Sunday evening, talking to The Californian, Turner's brother Moses Turner Jr. and two nephews of David Turner said the family was trying to focus on the good man they knew and were looking to hire legal counsel.
Nephew Veelester Turner said, "I want justice."
Kern County Superior Court records show Turner had a long, rocky relationship with the law.
But Kern County Sheriff Donny Youngblood said the criminal record of individuals shot by deputies has little bearing on the investigation into whether officers were justified in using deadly force.
"Because someone has a criminal history does not make them subject for a shooting," Youngblood said. "I'm not talking about this shooting -- I'm talking about all shootings."
What is most important to investigations of officer-involved shootings, Youngblood said, is what took place at the time of the shooting, "not what somebody did a year ago."
David Turner's criminal record in Kern County goes back much further than a few years, Kern County Superior Court records show.
In 1986 Turner pleaded no contest, along with his brother John Turner and two other men, to a charge of receiving stolen property.
Law enforcement officers arrested three of the men after they tried to sell thousands of dollars of power tools -- mowers, trimmers and edgers -- for $100 to the brother of the man who had reported the equipment stolen, the police records filed in court say.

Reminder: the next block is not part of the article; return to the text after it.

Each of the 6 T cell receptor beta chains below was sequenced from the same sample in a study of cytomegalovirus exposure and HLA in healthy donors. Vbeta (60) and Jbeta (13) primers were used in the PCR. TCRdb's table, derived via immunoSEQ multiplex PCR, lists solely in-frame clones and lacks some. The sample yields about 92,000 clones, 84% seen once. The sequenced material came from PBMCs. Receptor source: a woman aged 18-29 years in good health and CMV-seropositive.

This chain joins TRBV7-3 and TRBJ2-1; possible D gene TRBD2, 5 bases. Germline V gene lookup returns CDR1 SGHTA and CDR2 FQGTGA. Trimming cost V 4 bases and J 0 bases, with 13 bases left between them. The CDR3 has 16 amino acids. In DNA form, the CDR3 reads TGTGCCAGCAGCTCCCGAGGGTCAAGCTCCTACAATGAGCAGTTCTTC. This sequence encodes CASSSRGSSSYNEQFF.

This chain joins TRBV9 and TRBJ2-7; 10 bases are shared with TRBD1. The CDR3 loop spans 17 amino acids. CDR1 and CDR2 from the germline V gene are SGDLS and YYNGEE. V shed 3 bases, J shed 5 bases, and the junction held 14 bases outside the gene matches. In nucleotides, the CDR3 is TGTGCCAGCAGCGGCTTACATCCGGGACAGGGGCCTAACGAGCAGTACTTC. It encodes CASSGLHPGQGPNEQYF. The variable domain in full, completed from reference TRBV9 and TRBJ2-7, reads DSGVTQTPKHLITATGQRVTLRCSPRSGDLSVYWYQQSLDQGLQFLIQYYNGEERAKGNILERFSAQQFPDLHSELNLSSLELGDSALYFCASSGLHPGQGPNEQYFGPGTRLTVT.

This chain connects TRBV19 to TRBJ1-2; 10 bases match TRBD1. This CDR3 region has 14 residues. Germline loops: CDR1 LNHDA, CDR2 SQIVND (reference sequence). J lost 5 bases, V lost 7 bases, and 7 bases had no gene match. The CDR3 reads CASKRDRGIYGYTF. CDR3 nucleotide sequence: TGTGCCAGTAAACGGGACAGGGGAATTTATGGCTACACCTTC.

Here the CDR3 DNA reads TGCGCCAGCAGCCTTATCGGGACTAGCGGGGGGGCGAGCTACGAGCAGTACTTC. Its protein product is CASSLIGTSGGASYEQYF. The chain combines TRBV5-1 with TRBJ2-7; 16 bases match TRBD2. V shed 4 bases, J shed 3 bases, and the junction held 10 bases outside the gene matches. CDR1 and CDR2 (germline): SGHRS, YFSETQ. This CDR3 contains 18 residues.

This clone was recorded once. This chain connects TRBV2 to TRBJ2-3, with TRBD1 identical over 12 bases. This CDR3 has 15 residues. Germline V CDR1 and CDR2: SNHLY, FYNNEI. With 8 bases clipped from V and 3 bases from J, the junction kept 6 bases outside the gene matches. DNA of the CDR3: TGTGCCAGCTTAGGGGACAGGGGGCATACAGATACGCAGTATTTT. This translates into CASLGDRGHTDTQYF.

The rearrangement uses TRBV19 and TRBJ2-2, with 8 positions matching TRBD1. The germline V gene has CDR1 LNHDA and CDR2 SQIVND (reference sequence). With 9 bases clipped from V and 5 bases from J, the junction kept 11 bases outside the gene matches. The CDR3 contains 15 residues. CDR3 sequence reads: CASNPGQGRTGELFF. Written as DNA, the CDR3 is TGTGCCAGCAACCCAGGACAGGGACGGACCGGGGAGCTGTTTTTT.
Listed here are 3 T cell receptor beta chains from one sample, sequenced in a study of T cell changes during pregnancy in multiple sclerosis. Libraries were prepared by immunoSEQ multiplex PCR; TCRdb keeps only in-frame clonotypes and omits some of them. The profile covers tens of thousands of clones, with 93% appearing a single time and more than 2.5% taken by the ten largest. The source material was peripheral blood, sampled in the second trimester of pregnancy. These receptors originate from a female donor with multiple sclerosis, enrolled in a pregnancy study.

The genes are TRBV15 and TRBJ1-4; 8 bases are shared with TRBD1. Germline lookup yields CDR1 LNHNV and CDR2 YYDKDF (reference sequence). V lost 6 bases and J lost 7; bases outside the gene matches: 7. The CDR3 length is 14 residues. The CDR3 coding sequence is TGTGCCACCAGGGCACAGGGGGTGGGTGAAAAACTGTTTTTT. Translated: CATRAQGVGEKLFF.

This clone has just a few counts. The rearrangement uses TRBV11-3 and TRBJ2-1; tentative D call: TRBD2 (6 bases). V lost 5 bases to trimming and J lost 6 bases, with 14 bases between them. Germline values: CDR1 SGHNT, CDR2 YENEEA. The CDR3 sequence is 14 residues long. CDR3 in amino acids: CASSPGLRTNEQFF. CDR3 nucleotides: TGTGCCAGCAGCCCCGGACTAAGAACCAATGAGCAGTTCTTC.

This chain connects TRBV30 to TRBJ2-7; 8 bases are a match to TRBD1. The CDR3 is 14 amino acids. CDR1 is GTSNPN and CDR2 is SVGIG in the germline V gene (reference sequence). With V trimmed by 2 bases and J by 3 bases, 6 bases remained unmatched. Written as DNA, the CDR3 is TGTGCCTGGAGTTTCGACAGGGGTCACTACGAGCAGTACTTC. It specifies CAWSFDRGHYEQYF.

David Turner did not try to sell the equipment, but some of the missing power tools were discovered in his apartment, and he was charged with the crime.
He told law enforcement that, when John Turner showed up at his home with the equipment, Turner suspected the tools were stolen and ordered his brother to take them away. But not all of the equipment had been moved out of his home.
David Turner also pleaded no contest, in cases in 1998 and 2002, to felony possession of cocaine, the records say.
In 1998 he was stopped by California Highway Patrol officers for a broken headlight and, when officers smelled alcohol on his breath, he was detained, given a breath test and searched. The search turned up .11 milligrams of cocaine in a piece of paper tucked into his sock, police reports say.
In 2002 Turner was stopped on the street by two Bakersfield Police Department officers who asked him if they could search him.
Turner allowed the search and officers found .42 milligrams of rock cocaine, according to court documents.
In police reports, Turner was quoted as telling police that he smoked rock cocaine once a week and had been doing that since 1978, the first year he played in the NFL.
Turner fought that charge, claiming the police search was illegal, but ultimately pleaded no contest after a previous felony conviction was dismissed from consideration as a prior during sentencing, avoiding a three strikes conviction.
Turner also pleaded no contest to a number of misdemeanor crimes over the years -- including petty theft, assault with a deadly weapon, spousal abuse and driving while under the influence -- according to the Kern County Superior Court website.